How did you come to design the cover for The Ministry of Utmost Happiness?
I designed The God of Small Things, Arundhati’s first book, back in 1998. The creative process for that first one was very collaborative; we worked together closely in producing the final design. So for the new book, I was asked to work up some cover designs – and I was so pleased to be asked!
How was Arundhati involved in the design process this time?
Arundhati was pivotal in helping to find the right tone for the cover. We worked iteratively: I would send designs and then she would feed back overnight.
It’s wonderful to have a truly open-minded author. Arundhati really allowed me follow my own direction, to explore and experiment, whilst also being so constructive and engaged, adding in key ideas that eventually made the design lock together as a whole.
What inspired the design?
The initial idea came out of some gorgeous, rich images that Arundhati sent me: they were simply photographs of beautiful old gravestones.
One of the novel’s core settings is a graveyard – it becomes very important in the story and it speaks to many of its themes and ideas – so it felt right to reference that setting on the jacket.
I spent some time examining the gravestone photos Arundhati sent. One in particular sang out at me, and that became the starting point for constructing the front cover panel.
Gravestone photo by Mayank Austen Soofi
How did you create the image?
I started from my favourite gravestone photograph, and added in details from some of the other gravestones too, building a composite image from many parts. I wanted to give the cover real depth, so my next step was to convert the gravestone design into a digital 3D model. I combined this model with the Photoshop composite image, which allowed me to add in effects: conveying light, eroding and distressing parts of the stone to create the sense of age and decay.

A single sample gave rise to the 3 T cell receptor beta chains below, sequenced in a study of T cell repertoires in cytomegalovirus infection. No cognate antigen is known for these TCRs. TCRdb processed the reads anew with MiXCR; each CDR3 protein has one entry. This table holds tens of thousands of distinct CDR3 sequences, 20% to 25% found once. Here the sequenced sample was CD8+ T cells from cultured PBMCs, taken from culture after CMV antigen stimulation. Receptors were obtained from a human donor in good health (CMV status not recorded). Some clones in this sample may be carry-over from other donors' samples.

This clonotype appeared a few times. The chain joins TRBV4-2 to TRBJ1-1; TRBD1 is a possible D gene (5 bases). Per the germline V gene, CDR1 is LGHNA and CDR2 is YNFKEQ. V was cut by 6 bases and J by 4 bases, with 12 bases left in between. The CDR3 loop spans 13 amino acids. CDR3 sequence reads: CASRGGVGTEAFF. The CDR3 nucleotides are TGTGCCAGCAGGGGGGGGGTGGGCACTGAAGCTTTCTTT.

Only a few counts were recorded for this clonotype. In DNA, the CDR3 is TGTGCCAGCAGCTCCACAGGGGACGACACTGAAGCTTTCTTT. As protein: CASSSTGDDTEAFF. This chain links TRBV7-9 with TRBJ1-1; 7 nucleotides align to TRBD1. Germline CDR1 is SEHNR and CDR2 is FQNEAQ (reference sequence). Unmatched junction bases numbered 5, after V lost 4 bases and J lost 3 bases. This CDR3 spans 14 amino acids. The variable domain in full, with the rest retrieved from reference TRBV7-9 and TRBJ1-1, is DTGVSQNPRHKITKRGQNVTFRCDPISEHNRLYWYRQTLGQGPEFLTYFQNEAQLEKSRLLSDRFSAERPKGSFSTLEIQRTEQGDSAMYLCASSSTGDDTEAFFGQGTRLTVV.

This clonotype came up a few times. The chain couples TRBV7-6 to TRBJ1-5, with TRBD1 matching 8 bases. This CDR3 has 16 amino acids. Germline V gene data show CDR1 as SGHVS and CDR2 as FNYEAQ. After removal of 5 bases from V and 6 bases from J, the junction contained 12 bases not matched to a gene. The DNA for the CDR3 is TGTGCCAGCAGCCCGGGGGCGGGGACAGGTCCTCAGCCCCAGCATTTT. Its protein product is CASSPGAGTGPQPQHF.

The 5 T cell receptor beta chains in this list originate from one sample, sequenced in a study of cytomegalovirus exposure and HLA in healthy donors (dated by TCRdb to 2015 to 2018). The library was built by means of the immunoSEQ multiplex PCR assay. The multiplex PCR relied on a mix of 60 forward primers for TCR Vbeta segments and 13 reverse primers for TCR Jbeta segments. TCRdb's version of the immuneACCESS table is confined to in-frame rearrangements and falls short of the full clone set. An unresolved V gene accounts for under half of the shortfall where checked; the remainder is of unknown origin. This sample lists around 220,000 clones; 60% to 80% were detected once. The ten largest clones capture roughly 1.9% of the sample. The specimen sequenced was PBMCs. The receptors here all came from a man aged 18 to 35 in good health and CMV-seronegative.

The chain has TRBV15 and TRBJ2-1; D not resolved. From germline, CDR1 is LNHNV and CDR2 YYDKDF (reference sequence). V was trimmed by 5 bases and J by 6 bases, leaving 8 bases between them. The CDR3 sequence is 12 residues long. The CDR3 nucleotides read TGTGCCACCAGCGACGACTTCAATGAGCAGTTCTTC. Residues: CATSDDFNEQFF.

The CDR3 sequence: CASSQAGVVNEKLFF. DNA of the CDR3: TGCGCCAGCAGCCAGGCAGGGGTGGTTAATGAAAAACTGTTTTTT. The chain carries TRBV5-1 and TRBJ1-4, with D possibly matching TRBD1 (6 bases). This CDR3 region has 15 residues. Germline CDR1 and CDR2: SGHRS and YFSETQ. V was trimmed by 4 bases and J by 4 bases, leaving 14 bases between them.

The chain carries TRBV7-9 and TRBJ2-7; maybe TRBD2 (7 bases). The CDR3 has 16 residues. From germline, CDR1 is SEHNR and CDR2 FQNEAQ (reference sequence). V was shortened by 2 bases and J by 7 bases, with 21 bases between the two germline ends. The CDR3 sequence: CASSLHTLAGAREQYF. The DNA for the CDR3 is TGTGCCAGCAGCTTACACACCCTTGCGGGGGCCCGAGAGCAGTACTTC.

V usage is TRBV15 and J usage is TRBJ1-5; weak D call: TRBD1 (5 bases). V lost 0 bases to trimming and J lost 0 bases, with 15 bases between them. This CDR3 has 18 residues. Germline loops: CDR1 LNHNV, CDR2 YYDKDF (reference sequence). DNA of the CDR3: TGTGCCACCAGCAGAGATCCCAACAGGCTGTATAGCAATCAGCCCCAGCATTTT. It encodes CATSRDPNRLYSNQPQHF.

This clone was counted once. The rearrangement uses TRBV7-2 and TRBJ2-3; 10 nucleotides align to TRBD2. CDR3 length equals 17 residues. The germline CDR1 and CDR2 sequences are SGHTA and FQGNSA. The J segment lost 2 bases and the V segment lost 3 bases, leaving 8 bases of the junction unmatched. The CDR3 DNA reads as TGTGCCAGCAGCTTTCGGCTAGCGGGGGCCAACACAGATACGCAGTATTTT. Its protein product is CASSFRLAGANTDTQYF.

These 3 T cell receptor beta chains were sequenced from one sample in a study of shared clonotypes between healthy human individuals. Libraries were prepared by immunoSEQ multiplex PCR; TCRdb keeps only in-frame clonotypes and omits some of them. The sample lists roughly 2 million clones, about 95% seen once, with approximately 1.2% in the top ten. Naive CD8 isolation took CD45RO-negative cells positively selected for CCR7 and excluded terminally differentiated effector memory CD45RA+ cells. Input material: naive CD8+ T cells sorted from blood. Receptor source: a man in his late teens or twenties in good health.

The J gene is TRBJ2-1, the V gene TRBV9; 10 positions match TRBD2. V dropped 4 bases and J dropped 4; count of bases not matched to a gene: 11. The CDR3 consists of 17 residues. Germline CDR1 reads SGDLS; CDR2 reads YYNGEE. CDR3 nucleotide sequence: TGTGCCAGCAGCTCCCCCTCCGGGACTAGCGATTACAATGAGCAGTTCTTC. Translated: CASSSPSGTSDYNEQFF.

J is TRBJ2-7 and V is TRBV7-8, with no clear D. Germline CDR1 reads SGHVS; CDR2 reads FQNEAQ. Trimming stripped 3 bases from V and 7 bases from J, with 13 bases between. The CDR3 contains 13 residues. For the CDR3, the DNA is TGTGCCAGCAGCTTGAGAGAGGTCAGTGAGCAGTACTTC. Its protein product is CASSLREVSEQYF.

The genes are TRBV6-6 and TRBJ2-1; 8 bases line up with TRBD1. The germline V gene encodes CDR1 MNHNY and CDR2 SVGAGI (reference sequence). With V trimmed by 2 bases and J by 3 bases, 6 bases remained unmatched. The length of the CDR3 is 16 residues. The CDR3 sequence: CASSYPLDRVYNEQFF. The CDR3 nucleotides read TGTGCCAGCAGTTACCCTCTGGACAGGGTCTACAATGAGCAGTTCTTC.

The digital 3D model of the gravestone
Overlaid on the gravestone, I added the core motifs. Each of these details was created as a standalone element, because I knew that foreign publishers would need to be able to move them around. For example, the rose slightly overlaps the title text, and the length and position of that text will change on foreign language editions – so it has to be able to move, to be adaptable for every edition of the book across the world.
Combining visuals for the cover
Where did the all the individual details come from?
It was Arundhati’s idea to have some details ‘falling off' the cover; the flower on the spine, the seal on the front flap. I love how this makes the design flow onto all the parts of the cover. The seal especially is a useful device, as it links the full-colour part of the cover into the bespoke patterned ‘endpapers’ at the front and back of the book, as well as appearing in foil on the case. Hopefully it will be used as a chapter dingbat – one of those ornamental motifs that break up the text – within the book, too.
The seal began as an old clipping I found on a collectors’ website, delcampe.net. I remembered one particularly evocative piece of writing in the book that describes a crow suspended in the air. I wanted to use that as a kind of icon, so Arundhati sent me a picture of the crow that was her inspiration. I drew the seal’s central image from her picture, filling the rest of the space with other animals from the book. And you can see how the seal’s unusual border shape echoes the gravestone panel on the front cover.
What is the most important element of this cover for you?
I like the fact that, on closer inspection, the objects of beauty are in fact in the process of decay. Also, there’s a tiny fly caught in time on the front of the book – I like him very much.
The finished cover
(Except for the headline, this story, originally published by penguin.co.uk has not been edited by SLM staff)